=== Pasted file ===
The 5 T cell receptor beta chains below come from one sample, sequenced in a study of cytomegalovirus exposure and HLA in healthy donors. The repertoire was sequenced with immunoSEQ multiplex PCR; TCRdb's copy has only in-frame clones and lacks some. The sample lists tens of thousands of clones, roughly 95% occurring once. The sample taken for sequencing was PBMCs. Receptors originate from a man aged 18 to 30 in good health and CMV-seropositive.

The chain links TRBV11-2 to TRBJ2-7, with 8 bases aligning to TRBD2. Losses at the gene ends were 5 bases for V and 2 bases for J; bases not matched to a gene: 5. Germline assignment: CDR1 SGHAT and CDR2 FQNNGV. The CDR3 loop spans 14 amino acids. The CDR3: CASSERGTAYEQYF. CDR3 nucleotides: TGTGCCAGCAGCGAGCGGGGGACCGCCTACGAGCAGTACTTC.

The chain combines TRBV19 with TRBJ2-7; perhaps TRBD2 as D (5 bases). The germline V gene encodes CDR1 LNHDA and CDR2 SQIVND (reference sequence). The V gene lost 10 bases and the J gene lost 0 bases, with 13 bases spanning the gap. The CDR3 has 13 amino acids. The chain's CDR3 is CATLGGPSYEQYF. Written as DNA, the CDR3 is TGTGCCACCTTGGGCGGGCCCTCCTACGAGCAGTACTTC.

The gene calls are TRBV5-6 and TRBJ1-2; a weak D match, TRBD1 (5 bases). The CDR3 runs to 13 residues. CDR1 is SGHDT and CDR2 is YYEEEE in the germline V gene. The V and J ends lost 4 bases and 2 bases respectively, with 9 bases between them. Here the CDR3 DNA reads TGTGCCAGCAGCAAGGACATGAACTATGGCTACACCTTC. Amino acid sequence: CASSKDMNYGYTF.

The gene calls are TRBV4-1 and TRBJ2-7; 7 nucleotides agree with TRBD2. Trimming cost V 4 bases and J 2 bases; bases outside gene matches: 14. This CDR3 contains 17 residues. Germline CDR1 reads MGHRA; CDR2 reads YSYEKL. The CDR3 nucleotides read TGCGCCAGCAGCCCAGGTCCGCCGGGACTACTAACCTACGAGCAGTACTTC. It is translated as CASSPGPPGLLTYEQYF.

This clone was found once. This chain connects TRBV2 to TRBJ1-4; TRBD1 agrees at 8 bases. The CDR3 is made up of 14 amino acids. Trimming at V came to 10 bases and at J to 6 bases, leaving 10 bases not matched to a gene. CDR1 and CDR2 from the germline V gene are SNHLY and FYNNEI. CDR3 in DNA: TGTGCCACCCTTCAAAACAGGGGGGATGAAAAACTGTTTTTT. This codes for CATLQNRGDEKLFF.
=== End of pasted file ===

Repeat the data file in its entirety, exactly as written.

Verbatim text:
The 5 T cell receptor beta chains below come from one sample, sequenced in a study of cytomegalovirus exposure and HLA in healthy donors. The repertoire was sequenced with immunoSEQ multiplex PCR; TCRdb's copy has only in-frame clones and lacks some. The sample lists tens of thousands of clones, roughly 95% occurring once. The sample taken for sequencing was PBMCs. Receptors originate from a man aged 18 to 30 in good health and CMV-seropositive.

The chain links TRBV11-2 to TRBJ2-7, with 8 bases aligning to TRBD2. Losses at the gene ends were 5 bases for V and 2 bases for J; bases not matched to a gene: 5. Germline assignment: CDR1 SGHAT and CDR2 FQNNGV. The CDR3 loop spans 14 amino acids. The CDR3: CASSERGTAYEQYF. CDR3 nucleotides: TGTGCCAGCAGCGAGCGGGGGACCGCCTACGAGCAGTACTTC.

The chain combines TRBV19 with TRBJ2-7; perhaps TRBD2 as D (5 bases). The germline V gene encodes CDR1 LNHDA and CDR2 SQIVND (reference sequence). The V gene lost 10 bases and the J gene lost 0 bases, with 13 bases spanning the gap. The CDR3 has 13 amino acids. The chain's CDR3 is CATLGGPSYEQYF. Written as DNA, the CDR3 is TGTGCCACCTTGGGCGGGCCCTCCTACGAGCAGTACTTC.

The gene calls are TRBV5-6 and TRBJ1-2; a weak D match, TRBD1 (5 bases). The CDR3 runs to 13 residues. CDR1 is SGHDT and CDR2 is YYEEEE in the germline V gene. The V and J ends lost 4 bases and 2 bases respectively, with 9 bases between them. Here the CDR3 DNA reads TGTGCCAGCAGCAAGGACATGAACTATGGCTACACCTTC. Amino acid sequence: CASSKDMNYGYTF.

The gene calls are TRBV4-1 and TRBJ2-7; 7 nucleotides agree with TRBD2. Trimming cost V 4 bases and J 2 bases; bases outside gene matches: 14. This CDR3 contains 17 residues. Germline CDR1 reads MGHRA; CDR2 reads YSYEKL. The CDR3 nucleotides read TGCGCCAGCAGCCCAGGTCCGCCGGGACTACTAACCTACGAGCAGTACTTC. It is translated as CASSPGPPGLLTYEQYF.

This clone was found once. This chain connects TRBV2 to TRBJ1-4; TRBD1 agrees at 8 bases. The CDR3 is made up of 14 amino acids. Trimming at V came to 10 bases and at J to 6 bases, leaving 10 bases not matched to a gene. CDR1 and CDR2 from the germline V gene are SNHLY and FYNNEI. CDR3 in DNA: TGTGCCACCCTTCAAAACAGGGGGGATGAAAAACTGTTTTTT. This codes for CATLQNRGDEKLFF.